Slightly uneven in tone, slightly baffling in the way it builds comedy out of realistic family violence, Yoshida Daihachi’s Funuke: Show Some Love You Losers boasts impressive performances and enough stylistic zing to mark Yoshida as a film maker to keep an eye on.
Think your family’s messed up? You aint seen nothing until you meet the Wago clan. A working class rural family, we meet the Wagos following the death of the parents who are killed when a truck swerves out of the road to avoid killing a cat. There is Kiyomi, the shy and asthmatic teen traumatized from witnessing the deaths of her parents. There is elder brother Shinji, who cuts wood and burns it to charcoal for a living. There is Machiko, the wife Shinji barely knows, having brought her to the country from Tokyo via an agency – a multiple award winning performance from Nagasaku Hiromi. And, finally, there is Sumika, the brutally self centered elder sister played with relentless cruelty by Cutie Honey’s Erika Sato, who returns home for the funeral from a failed attempt at becoming an actress and promptly presents her younger sister with the gift of a stuffed cat. “Isn’t that a little inappropriate?” the sweet natured Machiko wonders, concerned for the feelings of her young sister in law, only to be rebuffed by Shinji who coldly tells her to stay out of family business. Clearly there is history here and it’s not good.
A tangled mess of grudges, old arguments, jealousy, violence, sexual deviance and just about anything else you’d care to throw in the pot the Wago family is living proof that you can’t judge anybody by their exterior and while the internal battle rages poor Machiko is left on the outside as an intimate observer, caught in the crossfire of battle she doesn’t understand while gamely trying to maintain a happy and chipper demeanor. She’s the only one truly innocent in this mess and so, of course, she takes the brunt of the abuse.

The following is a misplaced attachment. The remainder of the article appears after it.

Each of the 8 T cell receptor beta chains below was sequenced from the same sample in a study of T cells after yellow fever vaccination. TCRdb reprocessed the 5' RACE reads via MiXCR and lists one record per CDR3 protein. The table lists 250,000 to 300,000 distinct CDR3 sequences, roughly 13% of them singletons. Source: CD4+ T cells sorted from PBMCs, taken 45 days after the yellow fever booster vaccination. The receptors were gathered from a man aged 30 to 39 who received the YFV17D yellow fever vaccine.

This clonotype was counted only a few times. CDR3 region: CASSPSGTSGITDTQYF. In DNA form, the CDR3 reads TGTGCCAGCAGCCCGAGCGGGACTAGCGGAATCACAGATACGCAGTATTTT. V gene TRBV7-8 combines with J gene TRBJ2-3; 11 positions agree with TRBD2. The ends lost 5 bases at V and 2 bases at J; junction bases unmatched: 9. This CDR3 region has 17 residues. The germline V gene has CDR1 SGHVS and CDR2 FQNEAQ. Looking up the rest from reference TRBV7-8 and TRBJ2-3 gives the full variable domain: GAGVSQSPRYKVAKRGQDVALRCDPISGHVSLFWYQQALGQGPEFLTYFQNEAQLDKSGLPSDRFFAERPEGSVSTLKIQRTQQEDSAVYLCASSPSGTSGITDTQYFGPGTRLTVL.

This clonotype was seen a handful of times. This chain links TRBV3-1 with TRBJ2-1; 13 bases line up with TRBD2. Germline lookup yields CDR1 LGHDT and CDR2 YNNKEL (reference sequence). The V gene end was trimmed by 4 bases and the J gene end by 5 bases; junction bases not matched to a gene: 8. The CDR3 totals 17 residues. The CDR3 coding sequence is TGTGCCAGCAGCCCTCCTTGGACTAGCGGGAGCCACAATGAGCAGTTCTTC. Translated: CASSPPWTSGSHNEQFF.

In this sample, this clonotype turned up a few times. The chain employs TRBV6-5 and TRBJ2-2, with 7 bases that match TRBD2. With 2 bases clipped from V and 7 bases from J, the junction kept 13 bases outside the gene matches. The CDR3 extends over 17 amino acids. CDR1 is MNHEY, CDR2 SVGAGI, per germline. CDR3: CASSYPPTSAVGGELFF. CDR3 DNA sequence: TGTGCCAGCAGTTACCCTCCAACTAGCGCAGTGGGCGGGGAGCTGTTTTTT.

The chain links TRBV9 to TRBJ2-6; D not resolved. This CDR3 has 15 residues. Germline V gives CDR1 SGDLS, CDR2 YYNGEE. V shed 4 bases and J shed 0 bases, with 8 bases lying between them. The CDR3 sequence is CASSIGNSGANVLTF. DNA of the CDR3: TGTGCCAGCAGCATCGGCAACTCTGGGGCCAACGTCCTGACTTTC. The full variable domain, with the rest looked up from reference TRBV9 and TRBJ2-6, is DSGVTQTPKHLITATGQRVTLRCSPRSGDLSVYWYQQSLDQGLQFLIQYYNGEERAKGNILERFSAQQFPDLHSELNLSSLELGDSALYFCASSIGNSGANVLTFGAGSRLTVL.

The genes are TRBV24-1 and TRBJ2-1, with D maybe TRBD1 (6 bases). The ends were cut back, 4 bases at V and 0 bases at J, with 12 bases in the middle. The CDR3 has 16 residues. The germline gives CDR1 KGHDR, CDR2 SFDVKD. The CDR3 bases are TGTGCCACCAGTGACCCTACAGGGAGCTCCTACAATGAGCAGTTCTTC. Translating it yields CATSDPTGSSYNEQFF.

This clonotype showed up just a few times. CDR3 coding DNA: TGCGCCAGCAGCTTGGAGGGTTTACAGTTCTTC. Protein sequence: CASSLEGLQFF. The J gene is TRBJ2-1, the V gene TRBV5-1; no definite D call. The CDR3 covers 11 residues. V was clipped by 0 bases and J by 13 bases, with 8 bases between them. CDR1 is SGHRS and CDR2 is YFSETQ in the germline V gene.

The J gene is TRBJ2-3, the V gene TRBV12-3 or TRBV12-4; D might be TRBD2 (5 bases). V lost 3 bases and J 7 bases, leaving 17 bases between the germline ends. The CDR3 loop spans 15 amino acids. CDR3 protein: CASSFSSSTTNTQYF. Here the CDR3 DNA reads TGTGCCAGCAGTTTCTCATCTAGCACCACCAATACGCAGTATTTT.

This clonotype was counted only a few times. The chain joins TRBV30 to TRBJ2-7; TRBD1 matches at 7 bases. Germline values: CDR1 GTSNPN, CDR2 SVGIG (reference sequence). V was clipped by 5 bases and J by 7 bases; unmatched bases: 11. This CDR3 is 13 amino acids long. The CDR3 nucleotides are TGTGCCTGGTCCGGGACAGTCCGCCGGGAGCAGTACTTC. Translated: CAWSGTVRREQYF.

That content like this would be played for any sort of comedy at all is a bit awkward and troubling but when Yoshida goes down that road he does with a such a dark streak that it’s clearly intended only as a means to break the tension, the brutality of Sato’s Sumika would be simply unbearable without something to lighten the tension. Essentially a chamber drama built around four characters Yoshida draws strong performances out of his leads and displays an impressive, if somewhat uneven, visual style. Funuke is an uneven work but one that travels well on the strength of its cast, particularly Nagasaku who provides a very much needed note of likable humanity.